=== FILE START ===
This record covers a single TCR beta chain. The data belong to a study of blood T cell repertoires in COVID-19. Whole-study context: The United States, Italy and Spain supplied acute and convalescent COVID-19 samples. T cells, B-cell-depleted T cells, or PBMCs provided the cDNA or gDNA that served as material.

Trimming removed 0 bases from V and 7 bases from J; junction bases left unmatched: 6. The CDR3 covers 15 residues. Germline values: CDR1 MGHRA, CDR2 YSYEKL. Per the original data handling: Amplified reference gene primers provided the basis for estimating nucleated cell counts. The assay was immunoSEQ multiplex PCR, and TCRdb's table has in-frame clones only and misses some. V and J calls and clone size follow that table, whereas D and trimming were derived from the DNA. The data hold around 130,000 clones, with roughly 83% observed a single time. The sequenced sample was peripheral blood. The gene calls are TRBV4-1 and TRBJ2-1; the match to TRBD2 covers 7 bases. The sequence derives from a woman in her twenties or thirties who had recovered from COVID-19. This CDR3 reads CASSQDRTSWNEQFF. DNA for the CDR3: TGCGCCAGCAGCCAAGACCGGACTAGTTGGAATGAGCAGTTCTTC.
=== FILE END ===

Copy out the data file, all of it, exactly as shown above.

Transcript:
This record covers a single TCR beta chain. The data belong to a study of blood T cell repertoires in COVID-19. Whole-study context: The United States, Italy and Spain supplied acute and convalescent COVID-19 samples. T cells, B-cell-depleted T cells, or PBMCs provided the cDNA or gDNA that served as material.

Trimming removed 0 bases from V and 7 bases from J; junction bases left unmatched: 6. The CDR3 covers 15 residues. Germline values: CDR1 MGHRA, CDR2 YSYEKL. Per the original data handling: Amplified reference gene primers provided the basis for estimating nucleated cell counts. The assay was immunoSEQ multiplex PCR, and TCRdb's table has in-frame clones only and misses some. V and J calls and clone size follow that table, whereas D and trimming were derived from the DNA. The data hold around 130,000 clones, with roughly 83% observed a single time. The sequenced sample was peripheral blood. The gene calls are TRBV4-1 and TRBJ2-1; the match to TRBD2 covers 7 bases. The sequence derives from a woman in her twenties or thirties who had recovered from COVID-19. This CDR3 reads CASSQDRTSWNEQFF. DNA for the CDR3: TGCGCCAGCAGCCAAGACCGGACTAGTTGGAATGAGCAGTTCTTC.